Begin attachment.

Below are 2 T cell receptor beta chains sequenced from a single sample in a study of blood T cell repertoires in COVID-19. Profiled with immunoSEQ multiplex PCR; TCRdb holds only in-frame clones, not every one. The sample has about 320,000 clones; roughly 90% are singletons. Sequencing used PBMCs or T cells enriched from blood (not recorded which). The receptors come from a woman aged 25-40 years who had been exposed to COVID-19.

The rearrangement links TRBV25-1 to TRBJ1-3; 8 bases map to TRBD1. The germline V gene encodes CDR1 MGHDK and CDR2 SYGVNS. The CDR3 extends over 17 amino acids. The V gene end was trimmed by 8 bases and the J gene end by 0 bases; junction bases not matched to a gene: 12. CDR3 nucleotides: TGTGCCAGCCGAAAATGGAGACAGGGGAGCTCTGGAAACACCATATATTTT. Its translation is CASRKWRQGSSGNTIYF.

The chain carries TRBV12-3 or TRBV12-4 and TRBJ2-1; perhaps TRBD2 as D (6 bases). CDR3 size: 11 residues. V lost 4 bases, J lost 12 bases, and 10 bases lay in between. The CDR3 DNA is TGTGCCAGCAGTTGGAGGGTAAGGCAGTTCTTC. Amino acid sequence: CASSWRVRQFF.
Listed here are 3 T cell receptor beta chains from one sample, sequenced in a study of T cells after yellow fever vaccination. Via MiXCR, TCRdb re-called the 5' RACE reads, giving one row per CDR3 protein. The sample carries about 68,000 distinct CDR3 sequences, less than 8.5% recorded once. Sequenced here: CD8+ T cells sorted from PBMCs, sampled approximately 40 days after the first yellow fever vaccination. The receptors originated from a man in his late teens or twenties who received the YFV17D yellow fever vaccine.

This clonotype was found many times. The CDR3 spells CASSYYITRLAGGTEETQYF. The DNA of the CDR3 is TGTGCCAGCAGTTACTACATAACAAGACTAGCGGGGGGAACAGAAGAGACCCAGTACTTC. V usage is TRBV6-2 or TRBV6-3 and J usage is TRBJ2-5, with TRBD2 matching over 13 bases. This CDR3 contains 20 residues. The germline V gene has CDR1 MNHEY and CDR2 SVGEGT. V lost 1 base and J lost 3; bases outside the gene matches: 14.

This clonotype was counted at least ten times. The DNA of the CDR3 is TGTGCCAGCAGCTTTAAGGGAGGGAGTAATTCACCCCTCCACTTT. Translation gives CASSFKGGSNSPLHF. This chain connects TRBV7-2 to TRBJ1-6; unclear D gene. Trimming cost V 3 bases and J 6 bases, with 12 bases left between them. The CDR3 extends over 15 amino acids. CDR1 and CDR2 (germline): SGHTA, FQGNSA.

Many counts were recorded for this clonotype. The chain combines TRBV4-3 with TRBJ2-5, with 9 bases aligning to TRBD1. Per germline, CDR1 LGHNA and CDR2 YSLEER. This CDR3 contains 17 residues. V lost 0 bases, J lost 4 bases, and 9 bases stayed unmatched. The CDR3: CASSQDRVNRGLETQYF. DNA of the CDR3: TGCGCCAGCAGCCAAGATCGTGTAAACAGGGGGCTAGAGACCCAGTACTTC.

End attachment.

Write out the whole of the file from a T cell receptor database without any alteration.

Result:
Below are 2 T cell receptor beta chains sequenced from a single sample in a study of blood T cell repertoires in COVID-19. Profiled with immunoSEQ multiplex PCR; TCRdb holds only in-frame clones, not every one. The sample has about 320,000 clones; roughly 90% are singletons. Sequencing used PBMCs or T cells enriched from blood (not recorded which). The receptors come from a woman aged 25-40 years who had been exposed to COVID-19.

The rearrangement links TRBV25-1 to TRBJ1-3; 8 bases map to TRBD1. The germline V gene encodes CDR1 MGHDK and CDR2 SYGVNS. The CDR3 extends over 17 amino acids. The V gene end was trimmed by 8 bases and the J gene end by 0 bases; junction bases not matched to a gene: 12. CDR3 nucleotides: TGTGCCAGCCGAAAATGGAGACAGGGGAGCTCTGGAAACACCATATATTTT. Its translation is CASRKWRQGSSGNTIYF.

The chain carries TRBV12-3 or TRBV12-4 and TRBJ2-1; perhaps TRBD2 as D (6 bases). CDR3 size: 11 residues. V lost 4 bases, J lost 12 bases, and 10 bases lay in between. The CDR3 DNA is TGTGCCAGCAGTTGGAGGGTAAGGCAGTTCTTC. Amino acid sequence: CASSWRVRQFF.
Listed here are 3 T cell receptor beta chains from one sample, sequenced in a study of T cells after yellow fever vaccination. Via MiXCR, TCRdb re-called the 5' RACE reads, giving one row per CDR3 protein. The sample carries about 68,000 distinct CDR3 sequences, less than 8.5% recorded once. Sequenced here: CD8+ T cells sorted from PBMCs, sampled approximately 40 days after the first yellow fever vaccination. The receptors originated from a man in his late teens or twenties who received the YFV17D yellow fever vaccine.

This clonotype was found many times. The CDR3 spells CASSYYITRLAGGTEETQYF. The DNA of the CDR3 is TGTGCCAGCAGTTACTACATAACAAGACTAGCGGGGGGAACAGAAGAGACCCAGTACTTC. V usage is TRBV6-2 or TRBV6-3 and J usage is TRBJ2-5, with TRBD2 matching over 13 bases. This CDR3 contains 20 residues. The germline V gene has CDR1 MNHEY and CDR2 SVGEGT. V lost 1 base and J lost 3; bases outside the gene matches: 14.

This clonotype was counted at least ten times. The DNA of the CDR3 is TGTGCCAGCAGCTTTAAGGGAGGGAGTAATTCACCCCTCCACTTT. Translation gives CASSFKGGSNSPLHF. This chain connects TRBV7-2 to TRBJ1-6; unclear D gene. Trimming cost V 3 bases and J 6 bases, with 12 bases left between them. The CDR3 extends over 15 amino acids. CDR1 and CDR2 (germline): SGHTA, FQGNSA.

Many counts were recorded for this clonotype. The chain combines TRBV4-3 with TRBJ2-5, with 9 bases aligning to TRBD1. Per germline, CDR1 LGHNA and CDR2 YSLEER. This CDR3 contains 17 residues. V lost 0 bases, J lost 4 bases, and 9 bases stayed unmatched. The CDR3: CASSQDRVNRGLETQYF. DNA of the CDR3: TGCGCCAGCAGCCAAGATCGTGTAAACAGGGGGCTAGAGACCCAGTACTTC.